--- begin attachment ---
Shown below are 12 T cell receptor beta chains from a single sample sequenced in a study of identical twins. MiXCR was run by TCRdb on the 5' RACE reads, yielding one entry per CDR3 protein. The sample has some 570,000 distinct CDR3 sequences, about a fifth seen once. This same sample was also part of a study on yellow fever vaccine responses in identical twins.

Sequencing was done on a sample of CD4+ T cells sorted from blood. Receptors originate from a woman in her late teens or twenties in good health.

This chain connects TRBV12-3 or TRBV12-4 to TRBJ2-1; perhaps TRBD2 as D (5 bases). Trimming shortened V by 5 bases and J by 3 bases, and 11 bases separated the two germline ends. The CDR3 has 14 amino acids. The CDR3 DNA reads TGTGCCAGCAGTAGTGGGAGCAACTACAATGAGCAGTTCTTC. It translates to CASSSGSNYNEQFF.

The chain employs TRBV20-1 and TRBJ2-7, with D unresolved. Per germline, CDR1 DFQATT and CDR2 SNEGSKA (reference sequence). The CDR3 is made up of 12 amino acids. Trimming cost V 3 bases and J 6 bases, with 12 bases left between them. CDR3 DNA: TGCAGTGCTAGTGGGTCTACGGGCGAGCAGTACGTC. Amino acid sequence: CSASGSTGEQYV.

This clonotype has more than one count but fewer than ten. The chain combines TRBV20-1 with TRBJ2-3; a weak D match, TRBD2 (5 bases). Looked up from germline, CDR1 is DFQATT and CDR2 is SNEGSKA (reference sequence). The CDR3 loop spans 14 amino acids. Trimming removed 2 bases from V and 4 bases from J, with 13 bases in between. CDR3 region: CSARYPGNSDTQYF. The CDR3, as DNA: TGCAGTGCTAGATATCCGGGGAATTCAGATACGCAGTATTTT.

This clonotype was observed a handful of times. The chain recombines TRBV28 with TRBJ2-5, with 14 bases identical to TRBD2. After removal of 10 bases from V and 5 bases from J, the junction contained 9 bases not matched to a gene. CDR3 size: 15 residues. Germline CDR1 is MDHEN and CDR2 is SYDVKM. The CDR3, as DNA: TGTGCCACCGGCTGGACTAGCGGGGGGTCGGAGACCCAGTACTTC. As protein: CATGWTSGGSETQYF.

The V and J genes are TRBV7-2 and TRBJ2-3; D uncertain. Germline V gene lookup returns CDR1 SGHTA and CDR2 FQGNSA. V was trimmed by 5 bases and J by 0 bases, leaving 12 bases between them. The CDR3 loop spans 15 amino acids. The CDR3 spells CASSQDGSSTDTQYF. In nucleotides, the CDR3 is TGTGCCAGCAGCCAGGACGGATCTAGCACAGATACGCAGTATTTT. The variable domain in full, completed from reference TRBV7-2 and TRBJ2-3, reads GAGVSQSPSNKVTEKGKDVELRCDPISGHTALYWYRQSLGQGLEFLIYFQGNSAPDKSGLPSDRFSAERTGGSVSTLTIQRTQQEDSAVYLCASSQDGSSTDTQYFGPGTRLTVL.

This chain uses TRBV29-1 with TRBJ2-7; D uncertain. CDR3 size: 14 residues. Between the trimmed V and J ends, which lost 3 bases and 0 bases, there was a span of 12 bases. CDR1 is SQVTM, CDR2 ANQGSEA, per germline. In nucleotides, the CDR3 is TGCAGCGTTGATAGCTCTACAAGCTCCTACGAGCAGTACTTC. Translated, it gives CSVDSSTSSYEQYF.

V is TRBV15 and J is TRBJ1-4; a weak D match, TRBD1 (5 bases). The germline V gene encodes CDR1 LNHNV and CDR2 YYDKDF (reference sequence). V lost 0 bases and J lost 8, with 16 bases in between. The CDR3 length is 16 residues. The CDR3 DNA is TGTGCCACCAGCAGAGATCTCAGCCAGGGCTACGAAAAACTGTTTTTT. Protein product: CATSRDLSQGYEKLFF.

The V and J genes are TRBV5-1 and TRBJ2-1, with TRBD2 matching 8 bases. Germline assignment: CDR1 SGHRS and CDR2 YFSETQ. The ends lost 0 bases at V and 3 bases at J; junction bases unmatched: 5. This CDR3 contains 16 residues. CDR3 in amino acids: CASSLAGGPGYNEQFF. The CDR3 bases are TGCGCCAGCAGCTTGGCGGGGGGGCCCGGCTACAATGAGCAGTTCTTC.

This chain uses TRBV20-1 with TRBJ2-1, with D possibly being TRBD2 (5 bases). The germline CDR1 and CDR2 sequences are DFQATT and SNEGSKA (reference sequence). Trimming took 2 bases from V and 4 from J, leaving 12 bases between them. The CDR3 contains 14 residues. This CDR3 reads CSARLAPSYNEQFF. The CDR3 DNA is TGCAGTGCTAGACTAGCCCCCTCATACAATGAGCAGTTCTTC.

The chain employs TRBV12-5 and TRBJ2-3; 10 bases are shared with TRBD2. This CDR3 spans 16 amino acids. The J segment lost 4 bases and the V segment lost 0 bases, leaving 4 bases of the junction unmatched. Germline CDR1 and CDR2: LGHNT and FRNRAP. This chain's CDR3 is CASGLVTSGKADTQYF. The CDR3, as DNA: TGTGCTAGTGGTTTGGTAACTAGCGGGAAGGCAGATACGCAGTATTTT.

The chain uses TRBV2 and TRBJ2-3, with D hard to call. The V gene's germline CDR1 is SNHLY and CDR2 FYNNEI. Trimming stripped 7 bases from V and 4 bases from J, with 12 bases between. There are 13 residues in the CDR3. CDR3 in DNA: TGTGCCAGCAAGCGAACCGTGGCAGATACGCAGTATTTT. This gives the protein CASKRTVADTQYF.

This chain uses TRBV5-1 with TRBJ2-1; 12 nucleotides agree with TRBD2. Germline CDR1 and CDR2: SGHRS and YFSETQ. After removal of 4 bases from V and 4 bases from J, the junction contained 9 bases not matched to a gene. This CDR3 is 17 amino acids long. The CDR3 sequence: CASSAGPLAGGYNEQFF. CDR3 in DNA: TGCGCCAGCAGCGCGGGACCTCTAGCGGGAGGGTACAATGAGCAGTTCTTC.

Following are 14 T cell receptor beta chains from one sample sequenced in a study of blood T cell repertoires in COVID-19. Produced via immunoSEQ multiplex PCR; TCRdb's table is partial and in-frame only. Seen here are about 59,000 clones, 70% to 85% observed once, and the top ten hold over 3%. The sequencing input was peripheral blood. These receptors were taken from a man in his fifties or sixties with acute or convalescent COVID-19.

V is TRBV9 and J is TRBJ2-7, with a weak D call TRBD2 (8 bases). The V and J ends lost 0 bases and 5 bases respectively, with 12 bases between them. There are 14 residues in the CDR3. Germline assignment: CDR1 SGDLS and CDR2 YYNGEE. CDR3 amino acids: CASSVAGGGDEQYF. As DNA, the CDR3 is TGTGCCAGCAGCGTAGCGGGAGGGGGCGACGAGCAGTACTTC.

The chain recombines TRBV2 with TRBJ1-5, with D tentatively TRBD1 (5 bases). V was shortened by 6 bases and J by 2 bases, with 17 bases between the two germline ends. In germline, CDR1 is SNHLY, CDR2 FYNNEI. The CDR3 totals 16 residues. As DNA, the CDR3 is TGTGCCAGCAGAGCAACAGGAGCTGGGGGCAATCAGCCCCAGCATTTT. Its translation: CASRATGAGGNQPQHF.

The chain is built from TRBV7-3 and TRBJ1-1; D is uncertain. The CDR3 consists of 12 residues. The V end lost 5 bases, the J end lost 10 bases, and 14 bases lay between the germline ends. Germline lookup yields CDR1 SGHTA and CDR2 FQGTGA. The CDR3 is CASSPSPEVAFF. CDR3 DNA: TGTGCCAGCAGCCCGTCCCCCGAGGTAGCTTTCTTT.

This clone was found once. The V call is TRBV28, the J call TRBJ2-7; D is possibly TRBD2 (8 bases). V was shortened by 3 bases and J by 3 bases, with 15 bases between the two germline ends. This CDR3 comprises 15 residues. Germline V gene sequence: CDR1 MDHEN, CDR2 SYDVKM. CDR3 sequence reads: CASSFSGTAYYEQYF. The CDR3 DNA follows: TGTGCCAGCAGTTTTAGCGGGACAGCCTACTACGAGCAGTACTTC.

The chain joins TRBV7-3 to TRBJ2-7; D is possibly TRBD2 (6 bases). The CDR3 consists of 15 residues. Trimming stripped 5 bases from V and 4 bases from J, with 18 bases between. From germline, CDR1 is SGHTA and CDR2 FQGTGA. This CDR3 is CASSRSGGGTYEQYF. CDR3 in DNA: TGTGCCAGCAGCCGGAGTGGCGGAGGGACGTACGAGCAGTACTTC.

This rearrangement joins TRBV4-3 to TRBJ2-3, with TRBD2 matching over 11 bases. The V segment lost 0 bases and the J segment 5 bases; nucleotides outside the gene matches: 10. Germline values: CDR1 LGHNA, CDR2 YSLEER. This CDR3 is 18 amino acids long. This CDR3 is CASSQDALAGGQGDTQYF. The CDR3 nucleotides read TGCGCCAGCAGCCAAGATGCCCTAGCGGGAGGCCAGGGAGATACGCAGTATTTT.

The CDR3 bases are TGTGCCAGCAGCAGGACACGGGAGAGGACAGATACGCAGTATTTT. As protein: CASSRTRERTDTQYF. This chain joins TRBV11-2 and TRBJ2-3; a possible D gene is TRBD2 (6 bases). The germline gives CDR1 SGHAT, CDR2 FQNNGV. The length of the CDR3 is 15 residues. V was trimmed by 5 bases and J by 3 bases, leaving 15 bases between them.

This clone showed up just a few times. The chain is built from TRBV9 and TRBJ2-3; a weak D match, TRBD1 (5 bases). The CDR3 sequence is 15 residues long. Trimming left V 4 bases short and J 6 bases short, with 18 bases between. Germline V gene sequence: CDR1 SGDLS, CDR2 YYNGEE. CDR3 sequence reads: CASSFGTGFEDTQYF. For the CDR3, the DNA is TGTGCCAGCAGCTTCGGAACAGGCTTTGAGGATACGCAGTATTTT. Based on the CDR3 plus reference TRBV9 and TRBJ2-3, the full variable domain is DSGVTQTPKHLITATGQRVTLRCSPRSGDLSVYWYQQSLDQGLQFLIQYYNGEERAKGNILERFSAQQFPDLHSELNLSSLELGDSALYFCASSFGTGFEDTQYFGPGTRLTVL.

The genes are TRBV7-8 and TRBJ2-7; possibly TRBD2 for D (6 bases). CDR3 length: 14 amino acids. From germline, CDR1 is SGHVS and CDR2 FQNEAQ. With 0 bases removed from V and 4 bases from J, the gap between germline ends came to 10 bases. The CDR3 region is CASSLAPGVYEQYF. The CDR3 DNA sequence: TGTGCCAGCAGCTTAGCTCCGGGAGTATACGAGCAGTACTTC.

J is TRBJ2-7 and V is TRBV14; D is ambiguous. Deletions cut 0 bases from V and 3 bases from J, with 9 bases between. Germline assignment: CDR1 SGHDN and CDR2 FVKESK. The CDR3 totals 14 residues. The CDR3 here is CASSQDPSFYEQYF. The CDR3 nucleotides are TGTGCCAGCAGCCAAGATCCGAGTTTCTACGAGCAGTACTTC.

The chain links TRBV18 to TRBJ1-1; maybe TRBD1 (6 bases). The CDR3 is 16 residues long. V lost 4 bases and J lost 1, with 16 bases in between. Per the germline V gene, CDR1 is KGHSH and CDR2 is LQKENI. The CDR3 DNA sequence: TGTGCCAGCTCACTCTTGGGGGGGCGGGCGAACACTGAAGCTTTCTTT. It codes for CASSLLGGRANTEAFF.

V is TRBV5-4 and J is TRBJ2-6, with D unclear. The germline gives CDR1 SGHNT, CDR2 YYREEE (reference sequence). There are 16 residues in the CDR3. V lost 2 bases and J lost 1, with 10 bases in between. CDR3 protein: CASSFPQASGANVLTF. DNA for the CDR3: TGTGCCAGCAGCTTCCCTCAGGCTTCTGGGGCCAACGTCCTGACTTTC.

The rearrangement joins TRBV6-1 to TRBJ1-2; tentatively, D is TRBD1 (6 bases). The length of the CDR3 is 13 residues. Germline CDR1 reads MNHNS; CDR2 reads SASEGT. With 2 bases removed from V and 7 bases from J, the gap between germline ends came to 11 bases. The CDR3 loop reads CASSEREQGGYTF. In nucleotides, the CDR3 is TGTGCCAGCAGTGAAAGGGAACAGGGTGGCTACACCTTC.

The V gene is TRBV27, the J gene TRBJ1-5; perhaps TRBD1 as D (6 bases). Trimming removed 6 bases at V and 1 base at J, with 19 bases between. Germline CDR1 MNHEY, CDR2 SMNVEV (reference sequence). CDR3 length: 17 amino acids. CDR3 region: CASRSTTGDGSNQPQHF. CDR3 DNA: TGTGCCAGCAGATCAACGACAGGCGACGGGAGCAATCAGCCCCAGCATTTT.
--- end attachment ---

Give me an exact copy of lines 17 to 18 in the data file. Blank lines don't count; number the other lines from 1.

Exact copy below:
The chain recombines TRBV2 with TRBJ1-5, with D tentatively TRBD1 (5 bases). V was shortened by 6 bases and J by 2 bases, with 17 bases between the two germline ends. In germline, CDR1 is SNHLY, CDR2 FYNNEI. The CDR3 totals 16 residues. As DNA, the CDR3 is TGTGCCAGCAGAGCAACAGGAGCTGGGGGCAATCAGCCCCAGCATTTT. Its translation: CASRATGAGGNQPQHF.

The chain is built from TRBV7-3 and TRBJ1-1; D is uncertain. The CDR3 consists of 12 residues. The V end lost 5 bases, the J end lost 10 bases, and 14 bases lay between the germline ends. Germline lookup yields CDR1 SGHTA and CDR2 FQGTGA. The CDR3 is CASSPSPEVAFF. CDR3 DNA: TGTGCCAGCAGCCCGTCCCCCGAGGTAGCTTTCTTT.